Lemma 7.1.5 (Blichfeld)   Let be a lattice in , and let be a bounded closed convex subset of that is symmetric about the origin. If then  contains a nonzero element of .

Proof. First assume that . If the map is injective, then

a contradiction. Thus is not injective, so there exist such that . Because is symmetric about the origin, . By convexity, the average of and is also in . Thus , as claimed.

Next assume that . Then for all there is , since . If then the are all in , which is finite since is bounded and is discrete. Hence there exists nonzero for arbitrarily small . Since is closed, .

Lemma 7.1.6   If and are lattices in , then

Proof. Let be an automorphism of  such that . Then  defines an isomorphism of real manifolds that changes volume by a factor of . The claimed formula then follows, since , by definition.

Fix a number field with ring of integers .

Let be the real embeddings of and be half the complex embeddings of , with one representative of each pair of complex conjugate embeddings. Let be the embedding

 Re   Re   Im   Im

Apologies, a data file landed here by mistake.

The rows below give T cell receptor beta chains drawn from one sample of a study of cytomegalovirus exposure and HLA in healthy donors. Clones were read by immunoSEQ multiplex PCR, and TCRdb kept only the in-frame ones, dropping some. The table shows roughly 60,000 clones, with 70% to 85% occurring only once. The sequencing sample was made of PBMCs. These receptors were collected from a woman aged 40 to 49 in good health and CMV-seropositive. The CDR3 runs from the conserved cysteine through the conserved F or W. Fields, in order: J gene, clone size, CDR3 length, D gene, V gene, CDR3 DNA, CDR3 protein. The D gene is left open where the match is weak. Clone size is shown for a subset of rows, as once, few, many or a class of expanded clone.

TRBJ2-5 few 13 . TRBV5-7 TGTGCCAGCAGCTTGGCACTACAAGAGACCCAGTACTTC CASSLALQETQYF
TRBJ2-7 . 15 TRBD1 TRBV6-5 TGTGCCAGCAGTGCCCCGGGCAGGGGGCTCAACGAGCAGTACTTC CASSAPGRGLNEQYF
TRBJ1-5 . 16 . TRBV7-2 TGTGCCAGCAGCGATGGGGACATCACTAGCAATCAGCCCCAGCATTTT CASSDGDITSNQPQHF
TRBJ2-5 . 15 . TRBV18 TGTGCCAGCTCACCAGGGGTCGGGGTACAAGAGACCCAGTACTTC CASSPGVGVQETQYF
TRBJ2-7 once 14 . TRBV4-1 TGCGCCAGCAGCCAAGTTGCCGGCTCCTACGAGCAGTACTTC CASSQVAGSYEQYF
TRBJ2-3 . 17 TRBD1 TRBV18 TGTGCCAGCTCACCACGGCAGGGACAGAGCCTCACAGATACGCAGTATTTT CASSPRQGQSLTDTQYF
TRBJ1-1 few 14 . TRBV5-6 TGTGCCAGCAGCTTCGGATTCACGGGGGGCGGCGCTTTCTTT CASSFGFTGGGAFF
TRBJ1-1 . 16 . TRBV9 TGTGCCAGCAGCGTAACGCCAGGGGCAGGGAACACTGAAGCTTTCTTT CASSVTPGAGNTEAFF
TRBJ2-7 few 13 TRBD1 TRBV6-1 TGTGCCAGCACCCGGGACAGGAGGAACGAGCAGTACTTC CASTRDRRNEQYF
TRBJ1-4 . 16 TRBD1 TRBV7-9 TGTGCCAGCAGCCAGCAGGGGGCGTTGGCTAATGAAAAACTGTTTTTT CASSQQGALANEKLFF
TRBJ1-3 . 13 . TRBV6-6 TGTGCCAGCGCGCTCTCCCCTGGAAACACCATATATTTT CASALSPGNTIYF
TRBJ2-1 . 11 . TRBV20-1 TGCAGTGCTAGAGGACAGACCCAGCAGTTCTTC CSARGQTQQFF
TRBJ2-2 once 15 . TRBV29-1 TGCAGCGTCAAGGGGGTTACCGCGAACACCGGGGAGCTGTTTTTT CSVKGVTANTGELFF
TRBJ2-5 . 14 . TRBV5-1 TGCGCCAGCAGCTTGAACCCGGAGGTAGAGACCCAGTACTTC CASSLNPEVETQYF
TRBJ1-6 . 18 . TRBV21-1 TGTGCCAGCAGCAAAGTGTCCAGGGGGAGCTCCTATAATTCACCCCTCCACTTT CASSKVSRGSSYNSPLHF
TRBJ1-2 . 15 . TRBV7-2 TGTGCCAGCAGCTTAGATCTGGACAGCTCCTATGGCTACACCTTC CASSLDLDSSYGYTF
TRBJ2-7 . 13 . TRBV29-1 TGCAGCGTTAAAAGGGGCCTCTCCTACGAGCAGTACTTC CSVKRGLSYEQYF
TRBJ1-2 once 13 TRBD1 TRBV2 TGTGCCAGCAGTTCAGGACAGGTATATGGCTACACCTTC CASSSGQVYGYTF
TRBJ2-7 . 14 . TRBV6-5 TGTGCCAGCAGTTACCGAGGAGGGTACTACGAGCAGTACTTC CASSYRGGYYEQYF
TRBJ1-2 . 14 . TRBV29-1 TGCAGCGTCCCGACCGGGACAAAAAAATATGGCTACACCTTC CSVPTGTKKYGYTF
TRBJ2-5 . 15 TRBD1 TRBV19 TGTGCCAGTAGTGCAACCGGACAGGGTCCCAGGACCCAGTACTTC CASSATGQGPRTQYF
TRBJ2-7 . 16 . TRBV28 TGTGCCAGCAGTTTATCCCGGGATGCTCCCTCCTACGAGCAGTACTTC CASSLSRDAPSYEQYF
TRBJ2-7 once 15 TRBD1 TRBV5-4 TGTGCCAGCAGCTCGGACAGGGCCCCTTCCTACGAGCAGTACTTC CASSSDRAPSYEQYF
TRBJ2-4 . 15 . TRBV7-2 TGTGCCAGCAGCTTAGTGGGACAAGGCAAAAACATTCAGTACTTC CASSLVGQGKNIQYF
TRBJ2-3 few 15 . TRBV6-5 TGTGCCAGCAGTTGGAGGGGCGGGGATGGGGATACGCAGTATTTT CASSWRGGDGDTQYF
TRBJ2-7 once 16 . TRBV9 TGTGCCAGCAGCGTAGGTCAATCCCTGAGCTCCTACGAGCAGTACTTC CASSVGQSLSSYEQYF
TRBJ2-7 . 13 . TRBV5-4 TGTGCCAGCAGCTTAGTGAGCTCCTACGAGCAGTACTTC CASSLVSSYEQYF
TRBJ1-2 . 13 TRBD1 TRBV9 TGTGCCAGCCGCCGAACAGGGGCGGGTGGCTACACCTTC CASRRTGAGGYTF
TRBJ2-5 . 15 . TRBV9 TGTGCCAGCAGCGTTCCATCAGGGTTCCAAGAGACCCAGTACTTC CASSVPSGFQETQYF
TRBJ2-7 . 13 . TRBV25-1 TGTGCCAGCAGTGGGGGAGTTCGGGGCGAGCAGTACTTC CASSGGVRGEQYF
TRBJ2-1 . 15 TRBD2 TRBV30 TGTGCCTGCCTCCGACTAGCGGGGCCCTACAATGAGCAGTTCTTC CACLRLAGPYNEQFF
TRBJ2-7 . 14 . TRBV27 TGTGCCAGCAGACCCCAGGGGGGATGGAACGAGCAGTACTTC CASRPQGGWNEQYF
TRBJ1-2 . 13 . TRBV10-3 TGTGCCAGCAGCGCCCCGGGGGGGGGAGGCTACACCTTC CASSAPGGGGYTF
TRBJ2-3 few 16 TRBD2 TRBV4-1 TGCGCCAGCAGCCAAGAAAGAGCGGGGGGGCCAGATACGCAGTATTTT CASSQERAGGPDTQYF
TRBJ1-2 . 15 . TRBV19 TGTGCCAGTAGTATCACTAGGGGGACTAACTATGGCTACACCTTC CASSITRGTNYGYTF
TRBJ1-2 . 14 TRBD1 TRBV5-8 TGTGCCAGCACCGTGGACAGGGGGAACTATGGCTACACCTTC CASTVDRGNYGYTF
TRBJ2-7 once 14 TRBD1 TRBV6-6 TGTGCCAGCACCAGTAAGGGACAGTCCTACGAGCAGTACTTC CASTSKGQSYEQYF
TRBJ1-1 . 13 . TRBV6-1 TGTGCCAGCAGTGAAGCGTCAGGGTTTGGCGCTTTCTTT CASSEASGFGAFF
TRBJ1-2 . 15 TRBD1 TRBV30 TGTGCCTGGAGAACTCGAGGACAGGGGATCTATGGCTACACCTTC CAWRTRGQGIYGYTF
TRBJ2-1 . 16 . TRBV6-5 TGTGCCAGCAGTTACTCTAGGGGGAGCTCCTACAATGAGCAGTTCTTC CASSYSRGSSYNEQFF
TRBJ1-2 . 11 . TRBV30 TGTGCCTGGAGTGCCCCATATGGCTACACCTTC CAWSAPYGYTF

Note that this is not exactly the same as the one at the beginning of Section 6.2 if .

Proof. Let . From a basis for we obtain a matrix whose th row is

Re   Re   Im   Im

and whose determinant has absolute value equal to the volume of . By doing the following three column operations, we obtain a matrix whose rows are exactly the images of the under all embeddings of into , which is the matrix that came up when we defined in Section 6.2.
1. Add times each column with entries Im to the column with entries Re.
2. Multiply all columns with entries Im by , thus changing the determinant by .
3. Add each columns that now has entries ReIm to the the column with entries Im to obtain columns ReIm.
Recalling the definition of discriminant, we see that if  is the matrix constructed by doing the above three operations to , then . Thus